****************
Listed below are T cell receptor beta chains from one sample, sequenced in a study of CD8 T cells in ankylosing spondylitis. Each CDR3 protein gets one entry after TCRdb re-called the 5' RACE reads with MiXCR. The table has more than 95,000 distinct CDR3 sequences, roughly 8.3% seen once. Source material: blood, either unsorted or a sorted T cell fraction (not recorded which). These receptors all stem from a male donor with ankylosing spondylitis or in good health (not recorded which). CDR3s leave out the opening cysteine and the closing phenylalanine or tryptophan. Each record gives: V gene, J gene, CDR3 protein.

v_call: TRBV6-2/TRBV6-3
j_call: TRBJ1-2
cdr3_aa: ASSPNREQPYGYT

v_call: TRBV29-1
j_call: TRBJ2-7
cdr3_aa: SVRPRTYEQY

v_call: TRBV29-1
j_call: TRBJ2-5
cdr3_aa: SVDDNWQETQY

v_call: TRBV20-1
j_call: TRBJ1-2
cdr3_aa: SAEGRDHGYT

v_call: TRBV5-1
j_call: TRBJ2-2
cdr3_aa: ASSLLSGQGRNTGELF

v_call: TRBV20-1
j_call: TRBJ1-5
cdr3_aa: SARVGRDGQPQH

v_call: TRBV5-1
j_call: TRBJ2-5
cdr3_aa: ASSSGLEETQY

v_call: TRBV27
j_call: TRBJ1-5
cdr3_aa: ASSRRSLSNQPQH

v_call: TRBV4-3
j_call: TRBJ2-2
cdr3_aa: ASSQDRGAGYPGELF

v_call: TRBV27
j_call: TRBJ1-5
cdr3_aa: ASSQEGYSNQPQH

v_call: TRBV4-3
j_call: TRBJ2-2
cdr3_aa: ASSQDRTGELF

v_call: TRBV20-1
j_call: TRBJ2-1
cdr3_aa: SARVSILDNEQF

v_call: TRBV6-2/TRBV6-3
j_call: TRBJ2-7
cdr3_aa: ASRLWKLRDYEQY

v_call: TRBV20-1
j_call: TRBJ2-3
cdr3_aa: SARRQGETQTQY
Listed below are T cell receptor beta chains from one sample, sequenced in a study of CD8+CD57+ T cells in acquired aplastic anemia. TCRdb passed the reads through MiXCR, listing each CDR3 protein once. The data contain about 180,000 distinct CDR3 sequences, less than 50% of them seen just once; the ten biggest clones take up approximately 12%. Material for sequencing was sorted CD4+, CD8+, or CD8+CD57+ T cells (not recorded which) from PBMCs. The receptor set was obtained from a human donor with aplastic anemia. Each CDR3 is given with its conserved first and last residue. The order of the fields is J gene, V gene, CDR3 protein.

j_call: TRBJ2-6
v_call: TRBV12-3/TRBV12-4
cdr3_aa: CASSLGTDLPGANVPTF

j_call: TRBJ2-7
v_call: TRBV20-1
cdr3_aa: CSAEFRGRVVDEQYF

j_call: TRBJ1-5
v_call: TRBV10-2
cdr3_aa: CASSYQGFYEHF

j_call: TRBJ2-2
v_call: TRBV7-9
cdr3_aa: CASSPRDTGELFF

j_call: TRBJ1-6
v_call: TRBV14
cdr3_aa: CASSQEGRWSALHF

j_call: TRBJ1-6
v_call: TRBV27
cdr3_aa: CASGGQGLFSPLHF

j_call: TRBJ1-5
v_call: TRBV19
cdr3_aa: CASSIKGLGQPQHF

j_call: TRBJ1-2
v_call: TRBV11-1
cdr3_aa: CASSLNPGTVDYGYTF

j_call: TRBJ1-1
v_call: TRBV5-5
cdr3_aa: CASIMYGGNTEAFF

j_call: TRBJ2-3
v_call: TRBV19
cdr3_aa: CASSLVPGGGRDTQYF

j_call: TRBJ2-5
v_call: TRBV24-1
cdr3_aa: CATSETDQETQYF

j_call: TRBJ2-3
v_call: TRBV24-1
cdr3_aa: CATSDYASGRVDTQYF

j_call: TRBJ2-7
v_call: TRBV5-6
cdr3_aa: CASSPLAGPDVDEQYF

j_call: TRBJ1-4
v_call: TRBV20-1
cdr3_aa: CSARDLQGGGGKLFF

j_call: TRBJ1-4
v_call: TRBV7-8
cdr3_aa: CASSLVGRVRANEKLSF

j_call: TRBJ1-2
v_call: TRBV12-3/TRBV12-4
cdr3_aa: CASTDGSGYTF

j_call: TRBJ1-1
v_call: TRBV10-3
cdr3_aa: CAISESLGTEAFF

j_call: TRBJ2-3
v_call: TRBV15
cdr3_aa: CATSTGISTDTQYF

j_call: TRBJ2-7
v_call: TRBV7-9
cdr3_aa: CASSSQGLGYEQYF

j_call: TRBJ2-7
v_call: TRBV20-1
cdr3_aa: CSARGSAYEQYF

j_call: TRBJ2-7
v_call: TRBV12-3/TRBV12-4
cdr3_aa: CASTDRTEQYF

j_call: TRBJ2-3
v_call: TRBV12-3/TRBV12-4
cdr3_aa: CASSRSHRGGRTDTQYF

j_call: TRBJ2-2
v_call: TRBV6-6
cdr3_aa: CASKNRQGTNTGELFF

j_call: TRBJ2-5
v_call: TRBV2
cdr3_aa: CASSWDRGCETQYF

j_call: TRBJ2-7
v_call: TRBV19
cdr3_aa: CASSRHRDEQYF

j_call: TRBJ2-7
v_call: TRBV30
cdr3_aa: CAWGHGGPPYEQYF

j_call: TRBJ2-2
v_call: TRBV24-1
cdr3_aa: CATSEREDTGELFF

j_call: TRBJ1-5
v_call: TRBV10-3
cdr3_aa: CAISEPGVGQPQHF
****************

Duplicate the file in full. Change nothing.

Listed below are T cell receptor beta chains from one sample, sequenced in a study of CD8 T cells in ankylosing spondylitis. Each CDR3 protein gets one entry after TCRdb re-called the 5' RACE reads with MiXCR. The table has more than 95,000 distinct CDR3 sequences, roughly 8.3% seen once. Source material: blood, either unsorted or a sorted T cell fraction (not recorded which). These receptors all stem from a male donor with ankylosing spondylitis or in good health (not recorded which). CDR3s leave out the opening cysteine and the closing phenylalanine or tryptophan. Each record gives: V gene, J gene, CDR3 protein.

v_call: TRBV6-2/TRBV6-3
j_call: TRBJ1-2
cdr3_aa: ASSPNREQPYGYT

v_call: TRBV29-1
j_call: TRBJ2-7
cdr3_aa: SVRPRTYEQY

v_call: TRBV29-1
j_call: TRBJ2-5
cdr3_aa: SVDDNWQETQY

v_call: TRBV20-1
j_call: TRBJ1-2
cdr3_aa: SAEGRDHGYT

v_call: TRBV5-1
j_call: TRBJ2-2
cdr3_aa: ASSLLSGQGRNTGELF

v_call: TRBV20-1
j_call: TRBJ1-5
cdr3_aa: SARVGRDGQPQH

v_call: TRBV5-1
j_call: TRBJ2-5
cdr3_aa: ASSSGLEETQY

v_call: TRBV27
j_call: TRBJ1-5
cdr3_aa: ASSRRSLSNQPQH

v_call: TRBV4-3
j_call: TRBJ2-2
cdr3_aa: ASSQDRGAGYPGELF

v_call: TRBV27
j_call: TRBJ1-5
cdr3_aa: ASSQEGYSNQPQH

v_call: TRBV4-3
j_call: TRBJ2-2
cdr3_aa: ASSQDRTGELF

v_call: TRBV20-1
j_call: TRBJ2-1
cdr3_aa: SARVSILDNEQF

v_call: TRBV6-2/TRBV6-3
j_call: TRBJ2-7
cdr3_aa: ASRLWKLRDYEQY

v_call: TRBV20-1
j_call: TRBJ2-3
cdr3_aa: SARRQGETQTQY
Listed below are T cell receptor beta chains from one sample, sequenced in a study of CD8+CD57+ T cells in acquired aplastic anemia. TCRdb passed the reads through MiXCR, listing each CDR3 protein once. The data contain about 180,000 distinct CDR3 sequences, less than 50% of them seen just once; the ten biggest clones take up approximately 12%. Material for sequencing was sorted CD4+, CD8+, or CD8+CD57+ T cells (not recorded which) from PBMCs. The receptor set was obtained from a human donor with aplastic anemia. Each CDR3 is given with its conserved first and last residue. The order of the fields is J gene, V gene, CDR3 protein.

j_call: TRBJ2-6
v_call: TRBV12-3/TRBV12-4
cdr3_aa: CASSLGTDLPGANVPTF

j_call: TRBJ2-7
v_call: TRBV20-1
cdr3_aa: CSAEFRGRVVDEQYF

j_call: TRBJ1-5
v_call: TRBV10-2
cdr3_aa: CASSYQGFYEHF

j_call: TRBJ2-2
v_call: TRBV7-9
cdr3_aa: CASSPRDTGELFF

j_call: TRBJ1-6
v_call: TRBV14
cdr3_aa: CASSQEGRWSALHF

j_call: TRBJ1-6
v_call: TRBV27
cdr3_aa: CASGGQGLFSPLHF

j_call: TRBJ1-5
v_call: TRBV19
cdr3_aa: CASSIKGLGQPQHF

j_call: TRBJ1-2
v_call: TRBV11-1
cdr3_aa: CASSLNPGTVDYGYTF

j_call: TRBJ1-1
v_call: TRBV5-5
cdr3_aa: CASIMYGGNTEAFF

j_call: TRBJ2-3
v_call: TRBV19
cdr3_aa: CASSLVPGGGRDTQYF

j_call: TRBJ2-5
v_call: TRBV24-1
cdr3_aa: CATSETDQETQYF

j_call: TRBJ2-3
v_call: TRBV24-1
cdr3_aa: CATSDYASGRVDTQYF

j_call: TRBJ2-7
v_call: TRBV5-6
cdr3_aa: CASSPLAGPDVDEQYF

j_call: TRBJ1-4
v_call: TRBV20-1
cdr3_aa: CSARDLQGGGGKLFF

j_call: TRBJ1-4
v_call: TRBV7-8
cdr3_aa: CASSLVGRVRANEKLSF

j_call: TRBJ1-2
v_call: TRBV12-3/TRBV12-4
cdr3_aa: CASTDGSGYTF

j_call: TRBJ1-1
v_call: TRBV10-3
cdr3_aa: CAISESLGTEAFF

j_call: TRBJ2-3
v_call: TRBV15
cdr3_aa: CATSTGISTDTQYF

j_call: TRBJ2-7
v_call: TRBV7-9
cdr3_aa: CASSSQGLGYEQYF

j_call: TRBJ2-7
v_call: TRBV20-1
cdr3_aa: CSARGSAYEQYF

j_call: TRBJ2-7
v_call: TRBV12-3/TRBV12-4
cdr3_aa: CASTDRTEQYF

j_call: TRBJ2-3
v_call: TRBV12-3/TRBV12-4
cdr3_aa: CASSRSHRGGRTDTQYF

j_call: TRBJ2-2
v_call: TRBV6-6
cdr3_aa: CASKNRQGTNTGELFF

j_call: TRBJ2-5
v_call: TRBV2
cdr3_aa: CASSWDRGCETQYF

j_call: TRBJ2-7
v_call: TRBV19
cdr3_aa: CASSRHRDEQYF

j_call: TRBJ2-7
v_call: TRBV30
cdr3_aa: CAWGHGGPPYEQYF

j_call: TRBJ2-2
v_call: TRBV24-1
cdr3_aa: CATSEREDTGELFF

j_call: TRBJ1-5
v_call: TRBV10-3
cdr3_aa: CAISEPGVGQPQHF